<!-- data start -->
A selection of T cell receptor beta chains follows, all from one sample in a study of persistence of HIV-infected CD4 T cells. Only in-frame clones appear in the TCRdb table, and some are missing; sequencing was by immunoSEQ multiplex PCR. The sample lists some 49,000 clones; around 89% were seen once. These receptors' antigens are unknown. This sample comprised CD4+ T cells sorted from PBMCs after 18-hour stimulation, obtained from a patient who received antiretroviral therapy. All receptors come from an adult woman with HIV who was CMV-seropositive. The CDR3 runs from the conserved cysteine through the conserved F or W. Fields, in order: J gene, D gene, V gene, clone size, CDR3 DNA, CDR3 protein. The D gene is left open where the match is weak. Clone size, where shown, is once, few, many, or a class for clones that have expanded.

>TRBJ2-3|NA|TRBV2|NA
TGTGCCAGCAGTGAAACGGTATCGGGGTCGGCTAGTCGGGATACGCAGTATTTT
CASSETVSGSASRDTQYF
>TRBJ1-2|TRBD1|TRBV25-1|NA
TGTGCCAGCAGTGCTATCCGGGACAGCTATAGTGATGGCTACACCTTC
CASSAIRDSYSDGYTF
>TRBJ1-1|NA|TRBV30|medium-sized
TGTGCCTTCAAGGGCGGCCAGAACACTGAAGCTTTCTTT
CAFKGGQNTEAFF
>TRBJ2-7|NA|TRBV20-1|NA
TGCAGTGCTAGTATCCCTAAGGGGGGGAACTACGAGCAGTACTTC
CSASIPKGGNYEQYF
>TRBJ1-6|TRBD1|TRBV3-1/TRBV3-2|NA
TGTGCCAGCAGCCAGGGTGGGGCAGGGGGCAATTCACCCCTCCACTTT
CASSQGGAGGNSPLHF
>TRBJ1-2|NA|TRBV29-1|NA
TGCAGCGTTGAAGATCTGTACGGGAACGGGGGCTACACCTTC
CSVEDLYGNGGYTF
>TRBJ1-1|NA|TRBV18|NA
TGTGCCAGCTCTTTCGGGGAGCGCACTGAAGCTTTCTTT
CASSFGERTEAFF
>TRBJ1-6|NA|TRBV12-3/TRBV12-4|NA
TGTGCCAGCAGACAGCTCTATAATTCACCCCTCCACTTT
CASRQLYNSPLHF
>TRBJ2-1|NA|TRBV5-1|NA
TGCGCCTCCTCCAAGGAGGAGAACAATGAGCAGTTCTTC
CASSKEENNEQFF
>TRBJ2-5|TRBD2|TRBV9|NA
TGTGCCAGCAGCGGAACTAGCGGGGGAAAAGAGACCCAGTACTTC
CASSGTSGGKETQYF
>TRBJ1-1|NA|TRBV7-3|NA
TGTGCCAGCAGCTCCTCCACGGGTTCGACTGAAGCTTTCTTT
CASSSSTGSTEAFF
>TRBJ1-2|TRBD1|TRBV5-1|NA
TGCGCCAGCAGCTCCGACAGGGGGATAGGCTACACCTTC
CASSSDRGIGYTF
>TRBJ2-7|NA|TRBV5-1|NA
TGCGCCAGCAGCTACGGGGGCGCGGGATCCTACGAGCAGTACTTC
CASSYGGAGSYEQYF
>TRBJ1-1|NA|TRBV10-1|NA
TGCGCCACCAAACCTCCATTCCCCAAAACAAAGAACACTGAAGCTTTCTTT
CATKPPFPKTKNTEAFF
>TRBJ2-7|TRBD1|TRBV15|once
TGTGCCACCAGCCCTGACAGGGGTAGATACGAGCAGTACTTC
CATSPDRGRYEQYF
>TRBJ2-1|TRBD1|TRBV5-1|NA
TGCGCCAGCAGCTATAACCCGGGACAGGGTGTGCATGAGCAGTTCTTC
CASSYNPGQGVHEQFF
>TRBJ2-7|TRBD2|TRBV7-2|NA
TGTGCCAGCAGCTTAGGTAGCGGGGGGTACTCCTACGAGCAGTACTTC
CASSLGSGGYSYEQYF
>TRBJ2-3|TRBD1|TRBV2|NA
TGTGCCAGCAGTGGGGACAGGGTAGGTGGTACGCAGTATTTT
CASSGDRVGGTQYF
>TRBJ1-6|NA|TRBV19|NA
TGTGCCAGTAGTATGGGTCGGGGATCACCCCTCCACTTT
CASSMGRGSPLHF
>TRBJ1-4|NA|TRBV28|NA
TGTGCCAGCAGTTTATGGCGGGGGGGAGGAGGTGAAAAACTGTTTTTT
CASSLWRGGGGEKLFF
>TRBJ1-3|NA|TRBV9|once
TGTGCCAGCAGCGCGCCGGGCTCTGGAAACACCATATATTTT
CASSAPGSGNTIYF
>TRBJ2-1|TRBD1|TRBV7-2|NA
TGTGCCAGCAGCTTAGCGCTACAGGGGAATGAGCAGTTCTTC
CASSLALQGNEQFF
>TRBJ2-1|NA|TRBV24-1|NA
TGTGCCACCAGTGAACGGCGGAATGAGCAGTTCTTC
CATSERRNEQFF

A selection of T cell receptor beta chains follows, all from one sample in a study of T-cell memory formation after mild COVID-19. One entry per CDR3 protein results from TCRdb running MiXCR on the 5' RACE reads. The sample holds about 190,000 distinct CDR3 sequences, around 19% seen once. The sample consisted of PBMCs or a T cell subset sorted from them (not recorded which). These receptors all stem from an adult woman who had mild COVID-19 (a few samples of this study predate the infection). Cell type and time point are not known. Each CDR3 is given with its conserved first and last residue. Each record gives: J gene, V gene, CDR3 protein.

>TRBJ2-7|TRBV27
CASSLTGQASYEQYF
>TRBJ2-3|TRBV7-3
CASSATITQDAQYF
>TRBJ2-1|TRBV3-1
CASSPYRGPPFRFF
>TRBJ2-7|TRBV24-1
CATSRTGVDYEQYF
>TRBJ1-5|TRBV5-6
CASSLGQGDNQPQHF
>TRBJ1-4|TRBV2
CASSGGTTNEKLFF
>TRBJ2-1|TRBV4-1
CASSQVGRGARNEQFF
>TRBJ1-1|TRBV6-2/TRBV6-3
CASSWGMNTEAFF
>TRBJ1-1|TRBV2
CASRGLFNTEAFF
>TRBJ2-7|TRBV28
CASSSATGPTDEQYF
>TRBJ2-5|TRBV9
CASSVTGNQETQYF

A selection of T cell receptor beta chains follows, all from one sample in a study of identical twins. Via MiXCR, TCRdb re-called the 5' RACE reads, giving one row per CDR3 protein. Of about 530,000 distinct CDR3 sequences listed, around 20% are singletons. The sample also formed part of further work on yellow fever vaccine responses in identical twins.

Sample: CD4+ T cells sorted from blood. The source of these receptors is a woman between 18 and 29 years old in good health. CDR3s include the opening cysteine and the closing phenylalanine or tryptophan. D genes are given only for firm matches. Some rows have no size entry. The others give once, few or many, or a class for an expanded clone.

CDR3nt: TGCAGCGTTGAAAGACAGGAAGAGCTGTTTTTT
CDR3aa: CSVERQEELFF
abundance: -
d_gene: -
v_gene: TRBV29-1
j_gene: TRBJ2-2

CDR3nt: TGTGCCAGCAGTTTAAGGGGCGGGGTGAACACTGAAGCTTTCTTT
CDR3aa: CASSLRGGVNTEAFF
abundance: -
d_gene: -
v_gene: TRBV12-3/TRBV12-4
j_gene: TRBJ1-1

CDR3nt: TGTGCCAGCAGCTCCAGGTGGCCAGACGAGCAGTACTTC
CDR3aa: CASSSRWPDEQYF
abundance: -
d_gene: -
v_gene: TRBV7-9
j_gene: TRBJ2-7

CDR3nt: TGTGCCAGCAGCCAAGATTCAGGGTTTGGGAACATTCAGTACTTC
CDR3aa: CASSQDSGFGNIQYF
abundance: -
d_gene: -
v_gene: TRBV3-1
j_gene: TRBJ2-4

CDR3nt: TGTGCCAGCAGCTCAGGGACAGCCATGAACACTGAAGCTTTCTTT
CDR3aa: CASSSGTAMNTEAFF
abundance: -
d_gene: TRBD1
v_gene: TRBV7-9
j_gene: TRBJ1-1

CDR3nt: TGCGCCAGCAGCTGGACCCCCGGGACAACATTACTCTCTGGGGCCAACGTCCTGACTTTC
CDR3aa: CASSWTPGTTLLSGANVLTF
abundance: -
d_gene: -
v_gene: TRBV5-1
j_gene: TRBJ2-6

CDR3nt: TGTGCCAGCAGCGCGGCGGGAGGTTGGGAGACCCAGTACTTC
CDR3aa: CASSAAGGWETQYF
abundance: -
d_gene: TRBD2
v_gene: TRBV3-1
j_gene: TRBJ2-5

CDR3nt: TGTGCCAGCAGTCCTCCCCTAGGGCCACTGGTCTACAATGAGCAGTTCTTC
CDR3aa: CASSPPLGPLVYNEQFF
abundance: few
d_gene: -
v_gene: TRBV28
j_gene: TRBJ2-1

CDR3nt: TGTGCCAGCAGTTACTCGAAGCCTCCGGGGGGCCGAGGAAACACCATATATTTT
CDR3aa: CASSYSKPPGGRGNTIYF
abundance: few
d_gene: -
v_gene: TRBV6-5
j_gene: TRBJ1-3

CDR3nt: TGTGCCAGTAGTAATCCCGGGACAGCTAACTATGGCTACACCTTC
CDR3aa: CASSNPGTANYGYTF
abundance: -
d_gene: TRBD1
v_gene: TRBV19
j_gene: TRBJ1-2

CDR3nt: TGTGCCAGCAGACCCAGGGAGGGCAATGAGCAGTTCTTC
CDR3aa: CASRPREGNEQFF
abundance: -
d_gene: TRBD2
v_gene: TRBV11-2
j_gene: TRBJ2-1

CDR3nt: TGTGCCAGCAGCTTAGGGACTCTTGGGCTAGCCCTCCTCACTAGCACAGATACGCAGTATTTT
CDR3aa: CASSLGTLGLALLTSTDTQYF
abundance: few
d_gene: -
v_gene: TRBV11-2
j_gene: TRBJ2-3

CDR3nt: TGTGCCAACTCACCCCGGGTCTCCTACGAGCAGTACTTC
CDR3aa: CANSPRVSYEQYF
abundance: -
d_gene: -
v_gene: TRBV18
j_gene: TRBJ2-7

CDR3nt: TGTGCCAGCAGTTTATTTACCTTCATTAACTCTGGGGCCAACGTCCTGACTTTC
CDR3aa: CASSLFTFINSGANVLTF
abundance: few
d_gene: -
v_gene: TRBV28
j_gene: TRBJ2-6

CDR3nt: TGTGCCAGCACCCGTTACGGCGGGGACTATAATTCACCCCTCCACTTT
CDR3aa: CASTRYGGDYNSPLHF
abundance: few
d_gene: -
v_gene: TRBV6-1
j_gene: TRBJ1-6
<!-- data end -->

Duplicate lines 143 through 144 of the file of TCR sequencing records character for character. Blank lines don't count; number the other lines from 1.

j_gene: TRBJ2-1

CDR3nt: TGTGCCAGCAGTTACTCGAAGCCTCCGGGGGGCCGAGGAAACACCATATATTTT